have tens of millions of dollars that they probably can i use in other states which they could dump into pennsylvania. if they could miraculously when a, that would change the dynamic of the presidential alexian and probably lead to irani victory. -- a romney victory. i want to remind my fellow people that to vote is a sacred duty and we have to come out in force in this election. host: thank you for the call. on that point -- guest: turnout has mirrored the national average. we're all looking at that -- some of us do not think the turnout will reach what it was in 2008. the standard that i think is better use of eligible voters, not registered voters, i doubt
if we will reach 60%. who knows. as you were talking about in the earlier statement with professor macdonell, we have huge turnout operations going on. republicans have learned from the democrats in to designate. arguably -- 2008. arguably they got an extra point to two, even more in the state, thanks to trappers. whether we can get above the 60% threshold remains to be seen. it is likely to be a little lower, given what we see in voter motivation. but the ground game will be key and may well determine a state like ohio, this morning's poll showed the state dead even, 49- 49. turnout is key -- it will mirror the national turnout. host: barack obama losing the pennsylvania primary to hillary
clinton but when the state in the general election four years ago. this point -- living in the heart of pennsylvania, i can assure you that obama was right to say how people cling to to their guns and religion. will that resonate in 2012? guest: that as a comment that has certainly stuck with a lot of pennsylvanian, particularly in the southwestern part, the more conservative democratic areas. the president made that statement in a san francisco fund-raiser in the midst of the democratic primary in pennsylvania in march and april, that primary in 2008. we six week period where there was literally nothing else going on in the campaign except the upcoming pennsylvania primary. that became a huge issue. what it does remind voters,
particularly in the southwestern part of the state, of the president's position on guns. pennsylvania is a strong nra pro-gun state. it has been difficult for gun control advocates to get legislation through pennsylvania changing the gun laws here. i do not see any opportunity -- there is doubt we'll see change in the foreseeable future. i do not know that that is a decisive comment, but it lingers on as a problem for the president. in parts of the state. caller: frank is trying s -- republican line. caller: old forge is located grebetween scranton and wilkes- barre. my question is about the honesty of voters. many voters say they voted --
the democrat party here has to long-term senator is that are currently indicted or convicted. we have the propensity of democrat judges. having most voters, giving the level of disgust with the corruption, these convictions, would make people give both candidates an honest shake to see what they have to say? i feel, from the indication of yard signs s.c., i see romney winning. what do you say? guest: the gentleman refers to an exceptionally difficult time, to put a myopic, pennsylvania lawmakers, when we had a large number of them prosecuted.
the governor, when he was attorney general. this is a state that historically has had problems with corruption among its public officials. having said that, i think the presidential election is viewed differently by the voters. they are not going to go back for the most part and say, my state senator was indicted for public corruption charges. therefore any democrat -- i will not vote for president obama. i do not think that goes into presidential elections, at least when we talk. voters are capable of separating the two. we also have in pennsylvania higher levels of partisanship than we do in many other states. it is a state rooted in heavy partisanship. the big exception is the philadelphia suburbs and the lehigh valley. there are areas of the state where it you do not have heavy partisanship and voter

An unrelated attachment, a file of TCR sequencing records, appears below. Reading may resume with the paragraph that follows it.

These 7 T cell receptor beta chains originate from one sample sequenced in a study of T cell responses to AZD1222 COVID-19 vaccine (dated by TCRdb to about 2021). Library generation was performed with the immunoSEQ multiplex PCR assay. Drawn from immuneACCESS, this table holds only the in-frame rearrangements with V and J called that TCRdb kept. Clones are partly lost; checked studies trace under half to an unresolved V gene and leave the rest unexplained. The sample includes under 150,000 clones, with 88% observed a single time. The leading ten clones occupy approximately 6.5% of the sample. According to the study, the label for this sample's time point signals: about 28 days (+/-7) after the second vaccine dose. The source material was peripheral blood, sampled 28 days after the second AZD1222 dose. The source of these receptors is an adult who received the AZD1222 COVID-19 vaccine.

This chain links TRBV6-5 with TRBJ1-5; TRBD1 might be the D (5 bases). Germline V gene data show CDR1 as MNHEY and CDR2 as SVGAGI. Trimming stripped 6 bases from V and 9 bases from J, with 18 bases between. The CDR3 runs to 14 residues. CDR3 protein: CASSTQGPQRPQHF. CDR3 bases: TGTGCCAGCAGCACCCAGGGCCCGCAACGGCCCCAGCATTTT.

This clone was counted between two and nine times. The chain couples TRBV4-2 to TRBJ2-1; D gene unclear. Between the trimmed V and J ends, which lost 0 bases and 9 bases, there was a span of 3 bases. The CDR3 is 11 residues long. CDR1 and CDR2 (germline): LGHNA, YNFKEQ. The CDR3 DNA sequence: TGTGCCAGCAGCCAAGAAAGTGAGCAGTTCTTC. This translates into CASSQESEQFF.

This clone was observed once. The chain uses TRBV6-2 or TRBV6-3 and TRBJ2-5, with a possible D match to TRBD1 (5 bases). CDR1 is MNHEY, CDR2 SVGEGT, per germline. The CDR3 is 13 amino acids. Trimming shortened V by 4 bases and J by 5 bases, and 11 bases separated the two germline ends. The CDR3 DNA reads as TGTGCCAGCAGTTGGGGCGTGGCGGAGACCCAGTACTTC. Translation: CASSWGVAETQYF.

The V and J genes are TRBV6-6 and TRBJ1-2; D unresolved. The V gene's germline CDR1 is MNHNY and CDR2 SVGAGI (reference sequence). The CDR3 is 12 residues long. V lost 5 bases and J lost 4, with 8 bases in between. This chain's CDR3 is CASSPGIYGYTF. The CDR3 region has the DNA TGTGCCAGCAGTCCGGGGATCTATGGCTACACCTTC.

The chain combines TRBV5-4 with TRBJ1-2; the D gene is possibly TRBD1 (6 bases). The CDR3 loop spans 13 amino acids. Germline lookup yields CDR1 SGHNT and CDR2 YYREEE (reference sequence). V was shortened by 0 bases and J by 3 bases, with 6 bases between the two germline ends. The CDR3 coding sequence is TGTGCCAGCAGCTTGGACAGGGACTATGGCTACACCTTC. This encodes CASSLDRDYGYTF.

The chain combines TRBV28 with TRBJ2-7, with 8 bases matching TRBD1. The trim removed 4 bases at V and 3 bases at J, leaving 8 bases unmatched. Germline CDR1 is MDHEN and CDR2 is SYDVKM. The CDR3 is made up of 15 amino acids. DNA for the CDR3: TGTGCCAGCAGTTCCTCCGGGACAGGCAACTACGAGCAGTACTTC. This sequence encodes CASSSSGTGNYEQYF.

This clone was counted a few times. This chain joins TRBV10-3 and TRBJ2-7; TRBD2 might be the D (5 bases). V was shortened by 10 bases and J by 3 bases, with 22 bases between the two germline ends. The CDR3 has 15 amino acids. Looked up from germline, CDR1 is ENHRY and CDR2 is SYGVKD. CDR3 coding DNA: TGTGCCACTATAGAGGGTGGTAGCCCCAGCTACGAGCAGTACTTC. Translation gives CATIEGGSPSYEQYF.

identification -- and i think the incident the gentleman refers to are likely to change the -- i do not think the incident the gentleman refers to are likely to change the outcome. romney and obama are in their own environment and will be decided on issues and personality and candidate quality separate to that. host: a history of eight years of the democratic state house. governor ridge, governor rendell -- they were elected republican senators in the state, including rick santorum, and now split between pat to me and bob casey, running for reelection areit is pretty divid state when it comes to elected officials. guest: that is right. we're a quintessential swing state -- neither party is capable of the state level of winning elections. the democrats went through the
state in 2006 and 2008, what we called the iraq war alexian, local ratings for president bush. 2008, the recession election, then 20 can they swept back into control of the governorship and both houses of the state -- in 2012 republicans swept back into the governorship and both houses. the biggest edge -- the biggest at any party has had since the 1950's. senator toomey, former congressman now senator, elected as well. the governor elected by 9%. statewide elections -- we have three statewide offices for election -- auditor general, attorney general, state treasurer. we often have split winners. this means the state could go
for obama as it did in 2008 but elect a republican attorney general, as it did. that is not uncommon. pennsylvania, despite the fact that we are seen more straight party voting in the last three elections, last ticket splitting, they will split tickets and elected democrat or republican statewide in a very competitive state despite the fact that pennsylvania has now five times one democratic in presidential elections. host: your election forecast? another nail biter? guest: i think so. i do not think there'll be much change in the legislature, maybe a few seats republicans will pick up. i think it will stay the same. the congressional delegation will remain republican. the presidential race -- i would give the president a slight age. it has become stable, his five-